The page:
[Viewpoint]]Approaching the new North
The JoongAng Daily, May 20, 2008
We shouldn't be so nervous about the rapid progress between North Korea and the
United States. Instead, we need to welcome change while building more trust with the United States.
A few days ago, newspapers published a photo of Sung Kim, director of the Korean Affairs Office at the U.S. Department of State, crossing the border at Panmunjum (Demilitarized Zone), carrying a pile of documents on the North s nuclear program provided by Pyongyang. It was a symbolic
moment of change for the Korean Peninsula. Many small drops can make a flood, and it feels
like Korea is slowly getting drenched with the rains marking the end of the Cold War.
The negotiations on the North Korean nuclear program seem intent on resolving the plutonium
issue before Washington and Pyongyang tackle challenging subjects such as uranium enrichment
and nuclear technology transfer to Syria. From the North s position, the Yongbyon facility is
already obsolete and deserted, and since it must hold a few nuclear weapons by now, Pyongyang still has more cards to play. From the United States point of view, it can remove North Korea from its list of state sponsors of terrorism and still retain many means to pressure the North. If the
plutonium program and the Yongbyon facilities are abandoned first, Washington can advertise it as a diplomatic achievement of the Bush Administration. As the interests of the two parties coincide, Pyongyang and Washington are improving their relationship.
In fact, since the Cold War ended between the United States and the Soviet Union, North Korea has been asking Washington to improve relations whenever it got a chance. In January 1992,
Arnold Kanter and Kim Yong-sun had the first official high-level meeting between the North and
the United States. Kim Yong-sun reportedly suggested that North Korea could recognize the
presence of the U.S. forces in South Korea and become an ally of the United States. However,
the political winds were not conducive to drastic measures to end the Cold War on the Korean
Peninsula at the time, and Korea and the United States were not ready either. Sixteen years
and two nuclear crises later, North Korea is gradually achieving its goal of improving relations
with the United States.
Now the problem is the inter-Korean relationship. In the Lee Myung-bak administration, official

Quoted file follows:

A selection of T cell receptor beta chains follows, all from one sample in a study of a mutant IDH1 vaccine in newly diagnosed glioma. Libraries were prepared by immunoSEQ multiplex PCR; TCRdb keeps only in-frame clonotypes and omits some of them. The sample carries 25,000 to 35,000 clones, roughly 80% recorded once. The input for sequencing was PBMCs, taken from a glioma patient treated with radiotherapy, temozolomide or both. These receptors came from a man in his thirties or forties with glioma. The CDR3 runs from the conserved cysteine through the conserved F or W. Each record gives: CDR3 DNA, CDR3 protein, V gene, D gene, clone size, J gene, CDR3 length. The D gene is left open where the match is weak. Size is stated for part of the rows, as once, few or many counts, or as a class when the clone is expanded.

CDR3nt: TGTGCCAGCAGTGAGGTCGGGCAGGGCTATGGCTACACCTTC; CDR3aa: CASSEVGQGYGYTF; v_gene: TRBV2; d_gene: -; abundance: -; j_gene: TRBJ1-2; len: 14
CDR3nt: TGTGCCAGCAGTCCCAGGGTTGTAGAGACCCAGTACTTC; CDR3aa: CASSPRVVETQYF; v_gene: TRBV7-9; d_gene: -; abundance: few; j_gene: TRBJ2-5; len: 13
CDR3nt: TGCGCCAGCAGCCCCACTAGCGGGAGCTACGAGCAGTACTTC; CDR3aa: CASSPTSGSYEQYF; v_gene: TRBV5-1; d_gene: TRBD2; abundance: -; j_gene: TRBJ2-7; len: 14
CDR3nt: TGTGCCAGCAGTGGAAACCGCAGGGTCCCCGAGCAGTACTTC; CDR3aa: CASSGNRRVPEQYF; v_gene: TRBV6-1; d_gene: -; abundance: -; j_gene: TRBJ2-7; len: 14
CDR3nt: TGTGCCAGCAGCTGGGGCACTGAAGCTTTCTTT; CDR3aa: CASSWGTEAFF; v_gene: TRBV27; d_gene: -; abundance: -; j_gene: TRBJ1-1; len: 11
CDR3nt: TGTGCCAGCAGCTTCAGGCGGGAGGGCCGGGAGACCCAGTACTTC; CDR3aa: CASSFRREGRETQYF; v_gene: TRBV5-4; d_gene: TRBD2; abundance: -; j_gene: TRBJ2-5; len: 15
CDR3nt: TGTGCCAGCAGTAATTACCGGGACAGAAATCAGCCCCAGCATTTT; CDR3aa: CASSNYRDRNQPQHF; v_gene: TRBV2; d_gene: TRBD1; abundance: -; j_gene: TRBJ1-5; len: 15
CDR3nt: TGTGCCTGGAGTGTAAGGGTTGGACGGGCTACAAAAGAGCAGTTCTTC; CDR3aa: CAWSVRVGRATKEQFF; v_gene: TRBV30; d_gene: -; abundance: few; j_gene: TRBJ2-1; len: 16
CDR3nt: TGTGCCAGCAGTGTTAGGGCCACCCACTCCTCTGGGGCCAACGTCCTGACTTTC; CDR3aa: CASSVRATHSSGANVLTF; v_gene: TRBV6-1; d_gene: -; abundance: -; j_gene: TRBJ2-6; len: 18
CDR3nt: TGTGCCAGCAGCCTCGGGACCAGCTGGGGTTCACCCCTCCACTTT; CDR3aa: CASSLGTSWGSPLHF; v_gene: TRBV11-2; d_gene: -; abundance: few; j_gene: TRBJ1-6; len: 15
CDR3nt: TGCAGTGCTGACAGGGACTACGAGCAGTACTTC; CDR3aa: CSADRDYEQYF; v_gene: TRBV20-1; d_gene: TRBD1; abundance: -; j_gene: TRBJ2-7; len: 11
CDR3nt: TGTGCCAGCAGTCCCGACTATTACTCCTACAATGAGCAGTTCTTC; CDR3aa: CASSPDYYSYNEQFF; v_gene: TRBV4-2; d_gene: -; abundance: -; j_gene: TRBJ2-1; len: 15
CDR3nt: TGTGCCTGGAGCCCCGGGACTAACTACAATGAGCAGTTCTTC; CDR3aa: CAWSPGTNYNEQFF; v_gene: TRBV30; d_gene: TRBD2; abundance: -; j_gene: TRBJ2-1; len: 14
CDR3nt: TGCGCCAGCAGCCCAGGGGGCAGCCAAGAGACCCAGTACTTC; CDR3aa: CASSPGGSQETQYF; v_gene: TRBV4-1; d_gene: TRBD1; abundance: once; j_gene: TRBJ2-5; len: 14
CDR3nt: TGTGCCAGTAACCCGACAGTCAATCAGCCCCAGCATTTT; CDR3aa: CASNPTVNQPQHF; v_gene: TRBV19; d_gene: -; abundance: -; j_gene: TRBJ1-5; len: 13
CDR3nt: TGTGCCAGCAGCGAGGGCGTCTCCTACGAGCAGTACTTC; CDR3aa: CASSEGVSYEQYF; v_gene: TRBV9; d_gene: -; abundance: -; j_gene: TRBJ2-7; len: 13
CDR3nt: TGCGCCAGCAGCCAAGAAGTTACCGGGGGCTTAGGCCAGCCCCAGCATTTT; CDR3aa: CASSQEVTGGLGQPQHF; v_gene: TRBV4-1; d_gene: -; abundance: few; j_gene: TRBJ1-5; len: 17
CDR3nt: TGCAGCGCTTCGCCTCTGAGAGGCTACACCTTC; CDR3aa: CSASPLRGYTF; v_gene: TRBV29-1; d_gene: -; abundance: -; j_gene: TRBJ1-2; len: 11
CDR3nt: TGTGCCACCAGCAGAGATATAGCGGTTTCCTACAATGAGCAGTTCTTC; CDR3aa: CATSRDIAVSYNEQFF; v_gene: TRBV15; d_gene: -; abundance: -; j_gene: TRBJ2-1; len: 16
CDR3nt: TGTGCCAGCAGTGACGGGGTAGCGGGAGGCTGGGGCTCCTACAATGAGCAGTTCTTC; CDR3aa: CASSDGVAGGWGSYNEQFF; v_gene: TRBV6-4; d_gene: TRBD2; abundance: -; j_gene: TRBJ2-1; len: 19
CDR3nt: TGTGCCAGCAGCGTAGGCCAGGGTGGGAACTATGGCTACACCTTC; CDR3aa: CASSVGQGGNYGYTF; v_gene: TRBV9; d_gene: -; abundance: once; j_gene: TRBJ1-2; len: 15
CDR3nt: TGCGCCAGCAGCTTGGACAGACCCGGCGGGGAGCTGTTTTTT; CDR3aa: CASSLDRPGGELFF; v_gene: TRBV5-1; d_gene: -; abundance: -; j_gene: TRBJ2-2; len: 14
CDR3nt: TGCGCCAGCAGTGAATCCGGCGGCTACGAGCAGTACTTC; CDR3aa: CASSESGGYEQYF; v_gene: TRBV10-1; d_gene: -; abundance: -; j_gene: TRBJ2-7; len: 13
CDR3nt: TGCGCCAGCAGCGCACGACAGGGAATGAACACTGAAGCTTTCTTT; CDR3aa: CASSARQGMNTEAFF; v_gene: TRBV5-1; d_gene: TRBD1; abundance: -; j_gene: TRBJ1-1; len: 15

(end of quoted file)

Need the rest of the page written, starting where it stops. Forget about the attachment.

talks have been severed, and even with the North facing a serious famine, Pyongyang has not
asked for food assistance from the South. Meanwhile, the North and the U.S. are improving their
relationship, and there are concerned voices that South Korea might become isolated.
Therefore, we must contemplate the essence of the situation and respond carefully. North
Korea will try to maximize its interests by going between the United States and China just as it
did at a time of friction between China and the Soviet Union. Also, as we have seen so many
times in the past, it will pursue dialogue with the United States and ignore the South. By getting
close to the United States, it will keep the South in check and attempt to take the leading role
on the Korean Peninsula. It is likely to use the South as a target to revive its economy and bring
political unity internally.
At this juncture, how should we respond? We saw during the presidential and general elections
that the public wants inter-Korean cooperation yet hopes to attain it based on certain principles.
I believe we should act according to the principle of improving the life of each person in the
North. In other words, we should not be unconditionally swept up by what North Korean political
leaders say to the South, Koreans are one race. Instead, all cooperation should be connected to
the universal value of helping North Koreans attain their right to live with dignity.
If North Korea attempts to improve its relationship with the United States to survive, there will be no grounds in the South for anti-American sentiment by saying the United States refuses to
accept our brothers in the North. If even Pyongyang wants to ride the tide of globalization led by
the United States, those who oppose the Korea-U.S. FTA will lose moral standing on the grounds
that they want to establish the South-North economic community on the Korean Peninsula.
What would be the best approach to the need for humanitarian food assistance to North Korea?
If the livelihood of North Koreans is the priority of the North Korea policy, direct assistance is not
the only way. So far, we have provided several million tons of food but have no way to make sure that the food is delivered to people who need it. Maybe it would be a good idea to go through
the World Food Program and other international organizations that already have monitoring
mechanisms for food distribution in place.
We shouldn t be so nervous about the rapid progress between North Korea and the United
States. Instead, we need to welcome change while building more trust with the United States.
Fortunately, civilian economic cooperation and humanitarian assistance are in progress, and official channels will open in the end. Our goal should be helping North Koreans attain their human rights
beyond the narrow limits of ethnic nationalism. This is a peace strategy for the Korean Peninsula
that corresponds to the spirit of the times.
*Source from: http://joongangdaily.joins.com/article/view.asp?aid=2889987